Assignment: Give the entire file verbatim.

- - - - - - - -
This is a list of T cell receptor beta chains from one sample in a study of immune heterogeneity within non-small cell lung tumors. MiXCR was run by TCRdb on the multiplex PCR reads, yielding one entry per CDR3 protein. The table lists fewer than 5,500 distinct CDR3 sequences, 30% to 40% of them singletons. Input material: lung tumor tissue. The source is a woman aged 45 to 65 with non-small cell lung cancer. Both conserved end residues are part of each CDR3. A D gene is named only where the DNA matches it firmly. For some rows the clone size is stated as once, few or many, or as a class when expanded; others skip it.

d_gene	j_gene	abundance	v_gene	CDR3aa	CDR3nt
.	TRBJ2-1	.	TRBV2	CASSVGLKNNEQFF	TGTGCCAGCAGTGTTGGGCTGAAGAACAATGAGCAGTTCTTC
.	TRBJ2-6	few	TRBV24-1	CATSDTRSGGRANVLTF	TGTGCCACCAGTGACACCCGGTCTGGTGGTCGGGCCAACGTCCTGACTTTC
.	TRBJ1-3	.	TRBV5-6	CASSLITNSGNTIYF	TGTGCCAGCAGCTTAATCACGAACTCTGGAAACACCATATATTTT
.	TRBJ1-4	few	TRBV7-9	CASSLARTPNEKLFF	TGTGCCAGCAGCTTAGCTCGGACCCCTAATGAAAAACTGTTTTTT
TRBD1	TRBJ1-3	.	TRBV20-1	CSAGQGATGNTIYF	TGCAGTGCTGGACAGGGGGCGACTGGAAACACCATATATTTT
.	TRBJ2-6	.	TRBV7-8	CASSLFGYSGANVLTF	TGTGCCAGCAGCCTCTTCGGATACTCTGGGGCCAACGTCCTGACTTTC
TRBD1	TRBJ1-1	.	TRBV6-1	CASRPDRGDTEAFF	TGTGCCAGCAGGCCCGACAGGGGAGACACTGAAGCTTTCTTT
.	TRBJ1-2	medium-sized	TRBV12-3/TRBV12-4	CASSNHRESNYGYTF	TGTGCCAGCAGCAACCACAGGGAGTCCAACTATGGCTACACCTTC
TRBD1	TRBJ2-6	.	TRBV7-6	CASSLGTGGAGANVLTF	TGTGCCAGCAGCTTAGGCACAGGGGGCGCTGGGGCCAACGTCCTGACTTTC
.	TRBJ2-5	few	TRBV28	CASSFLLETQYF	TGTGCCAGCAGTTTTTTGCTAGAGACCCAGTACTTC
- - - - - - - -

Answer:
This is a list of T cell receptor beta chains from one sample in a study of immune heterogeneity within non-small cell lung tumors. MiXCR was run by TCRdb on the multiplex PCR reads, yielding one entry per CDR3 protein. The table lists fewer than 5,500 distinct CDR3 sequences, 30% to 40% of them singletons. Input material: lung tumor tissue. The source is a woman aged 45 to 65 with non-small cell lung cancer. Both conserved end residues are part of each CDR3. A D gene is named only where the DNA matches it firmly. For some rows the clone size is stated as once, few or many, or as a class when expanded; others skip it.

d_gene	j_gene	abundance	v_gene	CDR3aa	CDR3nt
.	TRBJ2-1	.	TRBV2	CASSVGLKNNEQFF	TGTGCCAGCAGTGTTGGGCTGAAGAACAATGAGCAGTTCTTC
.	TRBJ2-6	few	TRBV24-1	CATSDTRSGGRANVLTF	TGTGCCACCAGTGACACCCGGTCTGGTGGTCGGGCCAACGTCCTGACTTTC
.	TRBJ1-3	.	TRBV5-6	CASSLITNSGNTIYF	TGTGCCAGCAGCTTAATCACGAACTCTGGAAACACCATATATTTT
.	TRBJ1-4	few	TRBV7-9	CASSLARTPNEKLFF	TGTGCCAGCAGCTTAGCTCGGACCCCTAATGAAAAACTGTTTTTT
TRBD1	TRBJ1-3	.	TRBV20-1	CSAGQGATGNTIYF	TGCAGTGCTGGACAGGGGGCGACTGGAAACACCATATATTTT
.	TRBJ2-6	.	TRBV7-8	CASSLFGYSGANVLTF	TGTGCCAGCAGCCTCTTCGGATACTCTGGGGCCAACGTCCTGACTTTC
TRBD1	TRBJ1-1	.	TRBV6-1	CASRPDRGDTEAFF	TGTGCCAGCAGGCCCGACAGGGGAGACACTGAAGCTTTCTTT
.	TRBJ1-2	medium-sized	TRBV12-3/TRBV12-4	CASSNHRESNYGYTF	TGTGCCAGCAGCAACCACAGGGAGTCCAACTATGGCTACACCTTC
TRBD1	TRBJ2-6	.	TRBV7-6	CASSLGTGGAGANVLTF	TGTGCCAGCAGCTTAGGCACAGGGGGCGCTGGGGCCAACGTCCTGACTTTC
.	TRBJ2-5	few	TRBV28	CASSFLLETQYF	TGTGCCAGCAGTTTTTTGCTAGAGACCCAGTACTTC